BARCELONA, Spain (AP) — The Latest on Catalonia's bid for independence from Spain (all times local):
A Spain Senate commission has approved the government's proposal for taking over the running of the country's powerful Catalonia region to stop its push for independence.
The proposals drawn up by Prime Minister Mariano Rajoy's government include removing the Catalan government's regional leaders from office and curtailing the authority of the region's parliament.
The commission accepted an amendment from the opposition Socialists to apply the measures gradually and proportionately, depending on developments in Catalonia.
The full Senate chamber is set to debate and approve the proposals with further possible amendments on Friday. Rajoy's conservative Popular Party has an absolute majority in the chamber.
It will then be up to his government to decide which measures to implement and when.
A lawmaker who leads Spain's ruling Popular Party in Catalonia's parliament has warned the region's pro-secession officials they will be criminally prosecuted if they proceed with plans to declare independence.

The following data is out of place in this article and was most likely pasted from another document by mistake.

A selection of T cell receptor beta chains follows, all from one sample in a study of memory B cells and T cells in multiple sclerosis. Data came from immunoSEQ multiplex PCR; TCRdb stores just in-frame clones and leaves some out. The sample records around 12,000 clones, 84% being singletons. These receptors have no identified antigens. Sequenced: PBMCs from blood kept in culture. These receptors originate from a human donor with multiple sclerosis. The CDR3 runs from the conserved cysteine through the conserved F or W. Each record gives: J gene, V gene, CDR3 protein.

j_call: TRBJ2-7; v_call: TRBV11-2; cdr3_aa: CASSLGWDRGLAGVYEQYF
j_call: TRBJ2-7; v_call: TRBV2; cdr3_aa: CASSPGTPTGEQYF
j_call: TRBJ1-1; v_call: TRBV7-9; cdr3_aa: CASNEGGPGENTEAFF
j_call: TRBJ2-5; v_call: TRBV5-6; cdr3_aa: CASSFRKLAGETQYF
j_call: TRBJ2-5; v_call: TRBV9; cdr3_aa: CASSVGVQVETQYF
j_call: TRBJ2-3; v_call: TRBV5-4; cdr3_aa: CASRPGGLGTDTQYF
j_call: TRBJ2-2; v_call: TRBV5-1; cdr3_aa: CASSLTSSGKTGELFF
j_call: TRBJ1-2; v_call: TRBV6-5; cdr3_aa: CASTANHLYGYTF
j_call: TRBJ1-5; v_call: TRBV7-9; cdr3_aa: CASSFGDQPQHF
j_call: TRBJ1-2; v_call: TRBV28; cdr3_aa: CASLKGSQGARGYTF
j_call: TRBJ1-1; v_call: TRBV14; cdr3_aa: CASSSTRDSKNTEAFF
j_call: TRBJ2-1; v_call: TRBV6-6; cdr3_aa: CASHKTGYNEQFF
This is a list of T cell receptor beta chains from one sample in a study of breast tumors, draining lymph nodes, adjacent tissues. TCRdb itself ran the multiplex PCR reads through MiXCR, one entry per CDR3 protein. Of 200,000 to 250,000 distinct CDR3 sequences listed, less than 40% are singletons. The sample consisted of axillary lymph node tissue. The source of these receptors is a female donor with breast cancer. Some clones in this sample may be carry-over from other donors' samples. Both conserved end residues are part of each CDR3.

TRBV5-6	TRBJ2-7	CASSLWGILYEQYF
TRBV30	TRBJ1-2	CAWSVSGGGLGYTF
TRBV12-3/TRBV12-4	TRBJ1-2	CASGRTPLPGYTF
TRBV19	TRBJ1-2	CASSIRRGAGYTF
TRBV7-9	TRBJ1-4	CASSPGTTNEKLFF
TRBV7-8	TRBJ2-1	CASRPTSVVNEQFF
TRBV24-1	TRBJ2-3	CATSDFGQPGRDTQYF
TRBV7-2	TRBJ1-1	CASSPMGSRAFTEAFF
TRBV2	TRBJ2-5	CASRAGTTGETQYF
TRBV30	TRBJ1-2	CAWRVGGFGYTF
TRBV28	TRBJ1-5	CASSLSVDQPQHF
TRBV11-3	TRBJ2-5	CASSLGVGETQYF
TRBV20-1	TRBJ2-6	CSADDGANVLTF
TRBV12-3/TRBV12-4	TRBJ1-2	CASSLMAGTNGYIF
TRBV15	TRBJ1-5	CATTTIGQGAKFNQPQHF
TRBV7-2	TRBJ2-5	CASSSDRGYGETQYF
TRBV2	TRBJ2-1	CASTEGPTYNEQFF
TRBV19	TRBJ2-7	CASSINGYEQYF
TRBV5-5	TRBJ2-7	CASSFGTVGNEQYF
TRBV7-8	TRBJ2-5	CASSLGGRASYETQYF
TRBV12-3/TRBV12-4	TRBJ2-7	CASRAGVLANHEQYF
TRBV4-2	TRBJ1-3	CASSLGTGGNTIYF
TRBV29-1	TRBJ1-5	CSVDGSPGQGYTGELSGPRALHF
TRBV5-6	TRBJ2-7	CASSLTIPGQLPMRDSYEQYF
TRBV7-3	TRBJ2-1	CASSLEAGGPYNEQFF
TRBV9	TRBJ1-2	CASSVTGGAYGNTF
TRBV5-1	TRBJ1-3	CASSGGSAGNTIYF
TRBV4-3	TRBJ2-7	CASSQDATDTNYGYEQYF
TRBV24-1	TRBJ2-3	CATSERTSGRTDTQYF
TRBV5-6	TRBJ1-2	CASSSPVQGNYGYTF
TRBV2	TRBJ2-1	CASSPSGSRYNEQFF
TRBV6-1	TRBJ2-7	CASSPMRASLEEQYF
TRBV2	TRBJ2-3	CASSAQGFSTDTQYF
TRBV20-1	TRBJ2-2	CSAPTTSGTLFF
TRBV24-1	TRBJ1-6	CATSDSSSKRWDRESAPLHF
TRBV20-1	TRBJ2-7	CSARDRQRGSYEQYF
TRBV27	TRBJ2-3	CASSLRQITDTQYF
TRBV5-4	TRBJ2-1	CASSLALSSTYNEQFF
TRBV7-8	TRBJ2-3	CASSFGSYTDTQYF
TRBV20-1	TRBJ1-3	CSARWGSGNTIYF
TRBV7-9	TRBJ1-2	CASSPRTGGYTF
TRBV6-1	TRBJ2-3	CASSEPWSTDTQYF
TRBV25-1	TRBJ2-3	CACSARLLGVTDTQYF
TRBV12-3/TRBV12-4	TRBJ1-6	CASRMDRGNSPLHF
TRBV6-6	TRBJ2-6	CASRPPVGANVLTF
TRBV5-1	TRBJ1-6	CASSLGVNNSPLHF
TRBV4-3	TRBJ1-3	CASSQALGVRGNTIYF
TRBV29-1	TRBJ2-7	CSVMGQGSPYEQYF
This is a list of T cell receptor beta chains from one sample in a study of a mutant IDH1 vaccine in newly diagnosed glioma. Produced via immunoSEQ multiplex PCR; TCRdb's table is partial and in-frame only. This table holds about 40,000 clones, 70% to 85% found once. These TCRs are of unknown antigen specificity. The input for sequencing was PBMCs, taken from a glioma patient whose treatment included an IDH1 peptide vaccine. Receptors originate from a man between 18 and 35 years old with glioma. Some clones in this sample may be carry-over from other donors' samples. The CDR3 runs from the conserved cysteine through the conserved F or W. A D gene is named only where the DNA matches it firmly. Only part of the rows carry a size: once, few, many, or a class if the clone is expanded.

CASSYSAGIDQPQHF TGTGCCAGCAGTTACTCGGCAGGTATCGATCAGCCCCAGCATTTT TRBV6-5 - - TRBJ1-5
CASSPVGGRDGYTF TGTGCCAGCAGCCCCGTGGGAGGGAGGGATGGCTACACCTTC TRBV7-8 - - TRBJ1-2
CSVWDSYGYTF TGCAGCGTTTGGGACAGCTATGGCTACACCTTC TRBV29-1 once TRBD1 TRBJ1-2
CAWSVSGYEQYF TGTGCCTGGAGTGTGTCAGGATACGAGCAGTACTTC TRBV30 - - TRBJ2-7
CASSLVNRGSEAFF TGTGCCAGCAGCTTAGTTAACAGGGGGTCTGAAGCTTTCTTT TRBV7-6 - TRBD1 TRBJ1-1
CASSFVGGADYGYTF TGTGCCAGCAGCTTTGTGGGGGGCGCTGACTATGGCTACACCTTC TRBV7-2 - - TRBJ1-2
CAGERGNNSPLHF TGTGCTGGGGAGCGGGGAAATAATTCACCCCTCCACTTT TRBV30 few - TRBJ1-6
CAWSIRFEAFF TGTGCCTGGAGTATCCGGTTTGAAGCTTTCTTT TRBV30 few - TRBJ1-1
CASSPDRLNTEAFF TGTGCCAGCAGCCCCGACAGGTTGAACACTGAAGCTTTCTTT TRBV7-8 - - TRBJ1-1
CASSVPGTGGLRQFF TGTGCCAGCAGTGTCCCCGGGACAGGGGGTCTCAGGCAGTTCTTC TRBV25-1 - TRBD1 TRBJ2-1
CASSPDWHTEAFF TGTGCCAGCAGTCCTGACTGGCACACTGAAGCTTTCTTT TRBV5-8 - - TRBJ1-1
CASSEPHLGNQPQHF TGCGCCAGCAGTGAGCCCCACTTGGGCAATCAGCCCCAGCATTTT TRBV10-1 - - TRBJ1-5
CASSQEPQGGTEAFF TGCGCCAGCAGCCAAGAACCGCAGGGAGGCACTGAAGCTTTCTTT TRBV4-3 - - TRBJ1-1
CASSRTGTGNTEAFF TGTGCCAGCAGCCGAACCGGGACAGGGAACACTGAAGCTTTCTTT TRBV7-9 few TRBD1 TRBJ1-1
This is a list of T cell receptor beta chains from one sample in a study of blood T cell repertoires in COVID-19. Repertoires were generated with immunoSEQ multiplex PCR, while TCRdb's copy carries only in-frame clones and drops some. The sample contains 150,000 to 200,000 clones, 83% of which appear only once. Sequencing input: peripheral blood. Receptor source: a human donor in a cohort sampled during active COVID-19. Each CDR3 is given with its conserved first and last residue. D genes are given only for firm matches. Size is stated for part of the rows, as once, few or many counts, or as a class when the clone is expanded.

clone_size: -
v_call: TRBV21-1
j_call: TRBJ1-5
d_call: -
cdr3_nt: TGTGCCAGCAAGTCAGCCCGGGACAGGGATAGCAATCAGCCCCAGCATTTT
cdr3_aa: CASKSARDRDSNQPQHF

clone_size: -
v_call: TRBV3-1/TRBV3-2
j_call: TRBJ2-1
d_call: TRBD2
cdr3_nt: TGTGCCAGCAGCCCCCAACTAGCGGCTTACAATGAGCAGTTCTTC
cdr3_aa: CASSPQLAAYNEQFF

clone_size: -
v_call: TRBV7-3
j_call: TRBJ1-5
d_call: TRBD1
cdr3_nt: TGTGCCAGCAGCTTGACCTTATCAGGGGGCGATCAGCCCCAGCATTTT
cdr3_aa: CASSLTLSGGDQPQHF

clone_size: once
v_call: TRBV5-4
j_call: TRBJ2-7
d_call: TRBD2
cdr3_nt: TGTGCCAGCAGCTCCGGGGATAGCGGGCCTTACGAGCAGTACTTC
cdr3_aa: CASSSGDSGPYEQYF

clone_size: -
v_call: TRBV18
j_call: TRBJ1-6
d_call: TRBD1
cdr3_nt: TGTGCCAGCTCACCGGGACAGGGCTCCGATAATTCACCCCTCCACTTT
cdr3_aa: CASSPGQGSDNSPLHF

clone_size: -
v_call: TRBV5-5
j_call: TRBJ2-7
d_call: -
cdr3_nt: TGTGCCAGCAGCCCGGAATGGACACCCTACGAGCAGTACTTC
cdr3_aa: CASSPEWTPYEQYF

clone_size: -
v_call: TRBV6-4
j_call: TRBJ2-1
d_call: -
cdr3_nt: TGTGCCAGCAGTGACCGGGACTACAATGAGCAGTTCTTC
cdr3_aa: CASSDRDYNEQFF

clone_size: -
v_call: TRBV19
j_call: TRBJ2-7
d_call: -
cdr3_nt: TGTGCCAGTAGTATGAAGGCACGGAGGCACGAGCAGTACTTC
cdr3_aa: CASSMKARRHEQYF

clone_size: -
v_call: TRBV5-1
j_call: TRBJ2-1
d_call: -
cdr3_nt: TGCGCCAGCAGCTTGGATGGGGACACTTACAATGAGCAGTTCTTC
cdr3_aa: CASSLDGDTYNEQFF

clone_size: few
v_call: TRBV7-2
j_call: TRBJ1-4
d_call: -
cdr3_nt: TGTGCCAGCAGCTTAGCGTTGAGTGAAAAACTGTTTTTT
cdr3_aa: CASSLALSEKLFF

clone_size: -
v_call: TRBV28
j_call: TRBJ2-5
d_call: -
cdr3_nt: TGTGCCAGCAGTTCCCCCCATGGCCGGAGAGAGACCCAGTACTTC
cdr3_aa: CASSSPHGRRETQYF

Xavier Albiol told Catalan President Carles Puigdemont and other separatists during a parliamentary session on Thursday: "If you think that history will judge you, you are wrong. A court of justice will judge you."
Regional lawmakers who support breaking away from Spain are negotiating the details of making a formal independence declaration on Friday. The declaration could expose them to charges of sedition or rebellion by Spanish courts.
Albiol said: "History will show that you carried out a coup. Surely tomorrow you will try to culminate your coup."
The leader of the opposition Socialists in the Catalan parliament is urging Catalonia's separatist leader to take one last chance to open a dialogue with Spain's central government to prevent a takeover by Spanish authorities.
Miquel Iceta told Catalan president Carles Puigdemont in the regional parliament on Thursday: "If you go to the Spanish Senate, I will go with you and be at your side."
Puigdemont turned down an invitation from the Spanish Senate to appear in person during a debate on the intervention by Spanish national authorities to stop his government's secessionist push.